Ireland international Cooney the composed catalyst in Ulster’s turnaround
Murray Kinsella reports from Welford Road
WHEN JOHN COONEY entered the fray, Ulster were in trouble.
13-0 down and looking unlikely to turn the game around, Dan McFarland’s side were staring at the possibility of leaving their quarter-final destiny in Munster’s hands.
Cooney slotted two conversions in an important replacement appearance. Source: Gary Carr/INPHO
While it would be unfair to push all of the credit for what followed onto scrum-half Cooney, there is no doubt he settled the Ulster team and helped them to click into attacking gear as they scored two converted tries to secure a 14-13 victory and a first Heineken Cup quarter-final in five years.
Dave Shanahan, the starting scrum-half, had a tough task for the opening 50 minutes of the game, often dealing with scrappy possession and Ulster head coach McFarland was keen not to overlook the 25-year-old while praising the impact of Cooney.
“I think so, but you also have to be fair to Dave Shanahan,” said McFarland. “He was having to work behind a really messy breakdown.
“We were a little bit disappointed that their tackler seemed to always be in the way, lying there and pretending he was trying to get out of the way when he wasn’t really getting out of the way so poor old Dave was tripping over him and that stymied our game to a certain extent.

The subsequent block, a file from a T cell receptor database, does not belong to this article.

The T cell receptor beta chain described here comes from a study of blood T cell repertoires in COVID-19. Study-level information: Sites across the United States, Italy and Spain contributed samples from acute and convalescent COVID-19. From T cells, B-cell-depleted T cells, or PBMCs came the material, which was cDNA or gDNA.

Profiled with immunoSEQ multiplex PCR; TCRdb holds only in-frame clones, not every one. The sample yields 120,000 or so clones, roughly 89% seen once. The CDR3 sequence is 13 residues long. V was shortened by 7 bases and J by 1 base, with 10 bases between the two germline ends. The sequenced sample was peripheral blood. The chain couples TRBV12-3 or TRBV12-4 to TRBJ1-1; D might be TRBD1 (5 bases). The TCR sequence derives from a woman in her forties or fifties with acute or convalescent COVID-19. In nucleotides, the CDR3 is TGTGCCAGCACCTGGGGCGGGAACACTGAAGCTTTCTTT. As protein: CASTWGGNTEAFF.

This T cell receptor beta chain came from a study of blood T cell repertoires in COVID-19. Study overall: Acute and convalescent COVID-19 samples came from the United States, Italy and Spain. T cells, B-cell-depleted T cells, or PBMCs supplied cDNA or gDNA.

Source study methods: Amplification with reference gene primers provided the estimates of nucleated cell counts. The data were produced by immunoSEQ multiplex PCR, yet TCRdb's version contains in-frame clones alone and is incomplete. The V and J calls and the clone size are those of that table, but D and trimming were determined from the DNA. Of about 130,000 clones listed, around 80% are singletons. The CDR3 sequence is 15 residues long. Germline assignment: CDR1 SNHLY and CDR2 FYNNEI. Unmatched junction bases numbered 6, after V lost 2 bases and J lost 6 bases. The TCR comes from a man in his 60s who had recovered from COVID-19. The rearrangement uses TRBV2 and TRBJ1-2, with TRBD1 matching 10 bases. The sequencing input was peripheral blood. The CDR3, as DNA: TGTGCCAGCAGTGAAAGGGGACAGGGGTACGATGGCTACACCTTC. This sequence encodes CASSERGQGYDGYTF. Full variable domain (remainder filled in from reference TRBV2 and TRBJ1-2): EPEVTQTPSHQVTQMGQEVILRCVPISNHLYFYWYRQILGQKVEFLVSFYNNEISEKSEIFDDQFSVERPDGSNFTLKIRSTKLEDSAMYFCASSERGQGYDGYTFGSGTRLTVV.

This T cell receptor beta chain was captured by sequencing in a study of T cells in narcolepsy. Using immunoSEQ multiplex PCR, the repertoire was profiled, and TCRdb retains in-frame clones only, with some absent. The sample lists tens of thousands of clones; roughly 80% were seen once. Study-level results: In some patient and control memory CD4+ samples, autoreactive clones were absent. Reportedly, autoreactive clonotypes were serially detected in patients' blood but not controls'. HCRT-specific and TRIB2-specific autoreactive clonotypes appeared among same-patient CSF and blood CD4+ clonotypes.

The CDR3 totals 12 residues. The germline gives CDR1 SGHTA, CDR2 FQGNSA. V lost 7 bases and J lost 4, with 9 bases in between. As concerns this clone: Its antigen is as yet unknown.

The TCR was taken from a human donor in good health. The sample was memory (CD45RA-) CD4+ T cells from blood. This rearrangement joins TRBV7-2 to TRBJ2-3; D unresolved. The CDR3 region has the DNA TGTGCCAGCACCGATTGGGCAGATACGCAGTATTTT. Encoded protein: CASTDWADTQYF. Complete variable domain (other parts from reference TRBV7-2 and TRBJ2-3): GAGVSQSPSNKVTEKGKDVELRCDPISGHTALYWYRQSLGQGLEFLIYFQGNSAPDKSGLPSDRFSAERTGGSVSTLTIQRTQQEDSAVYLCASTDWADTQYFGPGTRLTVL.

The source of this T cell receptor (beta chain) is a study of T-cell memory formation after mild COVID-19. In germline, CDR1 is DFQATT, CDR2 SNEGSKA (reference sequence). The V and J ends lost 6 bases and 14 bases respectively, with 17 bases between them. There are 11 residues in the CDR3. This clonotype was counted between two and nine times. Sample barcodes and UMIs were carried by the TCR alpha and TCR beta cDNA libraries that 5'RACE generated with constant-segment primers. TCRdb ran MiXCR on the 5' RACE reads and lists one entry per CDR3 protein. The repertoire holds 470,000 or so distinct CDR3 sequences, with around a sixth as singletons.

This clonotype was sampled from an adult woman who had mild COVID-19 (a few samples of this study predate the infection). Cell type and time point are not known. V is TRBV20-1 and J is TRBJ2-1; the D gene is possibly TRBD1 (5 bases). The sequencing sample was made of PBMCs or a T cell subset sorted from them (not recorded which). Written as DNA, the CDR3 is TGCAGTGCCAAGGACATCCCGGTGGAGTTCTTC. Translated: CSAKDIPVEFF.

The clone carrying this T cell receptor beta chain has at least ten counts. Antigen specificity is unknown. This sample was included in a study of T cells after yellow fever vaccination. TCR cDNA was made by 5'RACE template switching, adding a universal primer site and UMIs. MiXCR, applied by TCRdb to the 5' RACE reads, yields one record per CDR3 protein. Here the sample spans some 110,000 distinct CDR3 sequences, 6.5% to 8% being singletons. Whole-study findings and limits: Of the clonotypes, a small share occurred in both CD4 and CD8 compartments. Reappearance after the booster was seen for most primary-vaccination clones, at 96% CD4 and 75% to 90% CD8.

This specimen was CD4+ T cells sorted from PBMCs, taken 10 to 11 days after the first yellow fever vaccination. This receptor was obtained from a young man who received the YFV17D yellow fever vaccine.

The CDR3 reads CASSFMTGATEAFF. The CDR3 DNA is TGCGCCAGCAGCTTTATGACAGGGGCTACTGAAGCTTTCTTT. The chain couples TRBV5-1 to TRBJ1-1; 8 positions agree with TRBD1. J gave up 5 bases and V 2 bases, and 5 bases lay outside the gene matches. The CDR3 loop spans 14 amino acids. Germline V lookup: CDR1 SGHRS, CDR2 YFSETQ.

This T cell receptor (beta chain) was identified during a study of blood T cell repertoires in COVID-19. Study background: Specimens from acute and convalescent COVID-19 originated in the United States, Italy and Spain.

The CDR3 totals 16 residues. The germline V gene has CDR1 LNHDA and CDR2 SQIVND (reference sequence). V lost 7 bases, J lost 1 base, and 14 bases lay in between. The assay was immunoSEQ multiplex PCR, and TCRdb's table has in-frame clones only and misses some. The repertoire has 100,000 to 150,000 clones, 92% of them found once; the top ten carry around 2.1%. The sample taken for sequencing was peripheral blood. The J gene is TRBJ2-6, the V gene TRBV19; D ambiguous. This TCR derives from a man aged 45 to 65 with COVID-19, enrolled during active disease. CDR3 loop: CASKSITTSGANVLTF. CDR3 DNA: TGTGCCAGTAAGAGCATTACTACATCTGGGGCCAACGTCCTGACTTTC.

“When John came on he showed real composure, some of his kicking from the base of rucks was really excellent.
“He kicked a really crucial goal, nailed a touchline kick from in the middle of the field. He did really well, they both did well.”
Ireland head coach Joe Schmidt will have been encouraged by Cooney’s impact on his return from injury, particularly with Kieran Marmion and Luke McGrath missing from his Six Nations squad due to their own injuries.
Indeed, Cooney is likely to be in Ireland’s number 21 shirt for the Six Nations opener with England in two weekends’ time, meaning his impressive return at Welford Road couldn’t have been better-timed.
Connacht’s Caolin Blade offers another scrum-half option in Schmidt’s squad but it would be a big ask for him to debut against Eddie Jones’ England.
Henderson was man of the match for Ulster. Source: Dan Sheridan/INPHO
Schmidt will also have taken heart from the man-of-the-match showing by Iain Henderson on his return from a lay-off after thumb surgery in December.
The powerful lock was something of a surprise inclusion in Ulster’s starting team for this clash with Leicester but he showed few signs of rust in a typically influential display in the second row.
“Somebody described him as a towering presence and he is a towering presence,” said McFarland.
“We have some good players, but Iain is magnificent. He adds physicality, he adds go-forward, composure. He’s a top player.
“I know that everybody in Ireland will be pleased that he’s back and getting some games under his belt.”
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